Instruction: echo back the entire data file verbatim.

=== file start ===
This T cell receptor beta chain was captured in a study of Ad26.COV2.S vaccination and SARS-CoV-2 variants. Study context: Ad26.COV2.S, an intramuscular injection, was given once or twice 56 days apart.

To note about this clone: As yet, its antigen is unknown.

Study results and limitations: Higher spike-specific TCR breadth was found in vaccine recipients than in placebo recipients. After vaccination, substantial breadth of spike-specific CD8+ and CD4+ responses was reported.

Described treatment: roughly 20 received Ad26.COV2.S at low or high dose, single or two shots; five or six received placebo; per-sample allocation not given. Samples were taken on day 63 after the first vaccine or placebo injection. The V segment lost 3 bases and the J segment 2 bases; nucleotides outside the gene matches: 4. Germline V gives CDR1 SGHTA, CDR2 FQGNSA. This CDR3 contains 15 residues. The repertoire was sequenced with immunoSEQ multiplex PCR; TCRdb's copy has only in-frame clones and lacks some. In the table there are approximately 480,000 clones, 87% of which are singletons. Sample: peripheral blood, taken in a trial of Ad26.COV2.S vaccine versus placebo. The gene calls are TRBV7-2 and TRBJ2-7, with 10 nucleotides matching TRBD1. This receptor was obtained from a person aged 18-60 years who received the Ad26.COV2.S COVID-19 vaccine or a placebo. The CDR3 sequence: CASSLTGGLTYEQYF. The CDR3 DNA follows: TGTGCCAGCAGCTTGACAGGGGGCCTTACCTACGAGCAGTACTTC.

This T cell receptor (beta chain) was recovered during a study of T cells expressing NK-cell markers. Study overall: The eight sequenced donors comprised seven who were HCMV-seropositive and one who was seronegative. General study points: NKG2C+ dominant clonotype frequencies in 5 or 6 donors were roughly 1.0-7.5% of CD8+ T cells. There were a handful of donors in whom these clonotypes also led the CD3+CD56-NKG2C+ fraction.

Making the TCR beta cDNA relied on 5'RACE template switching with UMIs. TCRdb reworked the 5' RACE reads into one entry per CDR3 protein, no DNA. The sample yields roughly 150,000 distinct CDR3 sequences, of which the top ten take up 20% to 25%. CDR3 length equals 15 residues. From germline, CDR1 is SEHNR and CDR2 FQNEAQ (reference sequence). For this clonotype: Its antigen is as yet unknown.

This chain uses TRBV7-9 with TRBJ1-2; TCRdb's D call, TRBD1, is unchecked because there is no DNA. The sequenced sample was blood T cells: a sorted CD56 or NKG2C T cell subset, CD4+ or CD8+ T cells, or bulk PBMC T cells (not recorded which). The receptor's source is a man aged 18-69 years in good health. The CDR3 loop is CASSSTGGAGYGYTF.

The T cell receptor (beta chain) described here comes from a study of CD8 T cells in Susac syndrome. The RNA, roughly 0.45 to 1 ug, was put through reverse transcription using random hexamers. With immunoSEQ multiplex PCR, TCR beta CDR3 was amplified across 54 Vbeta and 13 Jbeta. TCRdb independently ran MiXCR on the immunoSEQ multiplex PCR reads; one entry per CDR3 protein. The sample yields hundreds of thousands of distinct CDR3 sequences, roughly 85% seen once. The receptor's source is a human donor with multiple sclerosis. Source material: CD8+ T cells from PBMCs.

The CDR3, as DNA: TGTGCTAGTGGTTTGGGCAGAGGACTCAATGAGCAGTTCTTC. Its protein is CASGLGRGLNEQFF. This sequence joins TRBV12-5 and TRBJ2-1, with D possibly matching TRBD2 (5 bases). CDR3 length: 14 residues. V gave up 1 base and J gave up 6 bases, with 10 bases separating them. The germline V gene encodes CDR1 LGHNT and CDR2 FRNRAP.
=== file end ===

This T cell receptor beta chain was captured in a study of Ad26.COV2.S vaccination and SARS-CoV-2 variants. Study context: Ad26.COV2.S, an intramuscular injection, was given once or twice 56 days apart.

To note about this clone: As yet, its antigen is unknown.

Study results and limitations: Higher spike-specific TCR breadth was found in vaccine recipients than in placebo recipients. After vaccination, substantial breadth of spike-specific CD8+ and CD4+ responses was reported.

Described treatment: roughly 20 received Ad26.COV2.S at low or high dose, single or two shots; five or six received placebo; per-sample allocation not given. Samples were taken on day 63 after the first vaccine or placebo injection. The V segment lost 3 bases and the J segment 2 bases; nucleotides outside the gene matches: 4. Germline V gives CDR1 SGHTA, CDR2 FQGNSA. This CDR3 contains 15 residues. The repertoire was sequenced with immunoSEQ multiplex PCR; TCRdb's copy has only in-frame clones and lacks some. In the table there are approximately 480,000 clones, 87% of which are singletons. Sample: peripheral blood, taken in a trial of Ad26.COV2.S vaccine versus placebo. The gene calls are TRBV7-2 and TRBJ2-7, with 10 nucleotides matching TRBD1. This receptor was obtained from a person aged 18-60 years who received the Ad26.COV2.S COVID-19 vaccine or a placebo. The CDR3 sequence: CASSLTGGLTYEQYF. The CDR3 DNA follows: TGTGCCAGCAGCTTGACAGGGGGCCTTACCTACGAGCAGTACTTC.

This T cell receptor (beta chain) was recovered during a study of T cells expressing NK-cell markers. Study overall: The eight sequenced donors comprised seven who were HCMV-seropositive and one who was seronegative. General study points: NKG2C+ dominant clonotype frequencies in 5 or 6 donors were roughly 1.0-7.5% of CD8+ T cells. There were a handful of donors in whom these clonotypes also led the CD3+CD56-NKG2C+ fraction.

Making the TCR beta cDNA relied on 5'RACE template switching with UMIs. TCRdb reworked the 5' RACE reads into one entry per CDR3 protein, no DNA. The sample yields roughly 150,000 distinct CDR3 sequences, of which the top ten take up 20% to 25%. CDR3 length equals 15 residues. From germline, CDR1 is SEHNR and CDR2 FQNEAQ (reference sequence). For this clonotype: Its antigen is as yet unknown.

This chain uses TRBV7-9 with TRBJ1-2; TCRdb's D call, TRBD1, is unchecked because there is no DNA. The sequenced sample was blood T cells: a sorted CD56 or NKG2C T cell subset, CD4+ or CD8+ T cells, or bulk PBMC T cells (not recorded which). The receptor's source is a man aged 18-69 years in good health. The CDR3 loop is CASSSTGGAGYGYTF.

The T cell receptor (beta chain) described here comes from a study of CD8 T cells in Susac syndrome. The RNA, roughly 0.45 to 1 ug, was put through reverse transcription using random hexamers. With immunoSEQ multiplex PCR, TCR beta CDR3 was amplified across 54 Vbeta and 13 Jbeta. TCRdb independently ran MiXCR on the immunoSEQ multiplex PCR reads; one entry per CDR3 protein. The sample yields hundreds of thousands of distinct CDR3 sequences, roughly 85% seen once. The receptor's source is a human donor with multiple sclerosis. Source material: CD8+ T cells from PBMCs.

The CDR3, as DNA: TGTGCTAGTGGTTTGGGCAGAGGACTCAATGAGCAGTTCTTC. Its protein is CASGLGRGLNEQFF. This sequence joins TRBV12-5 and TRBJ2-1, with D possibly matching TRBD2 (5 bases). CDR3 length: 14 residues. V gave up 1 base and J gave up 6 bases, with 10 bases separating them. The germline V gene encodes CDR1 LGHNT and CDR2 FRNRAP.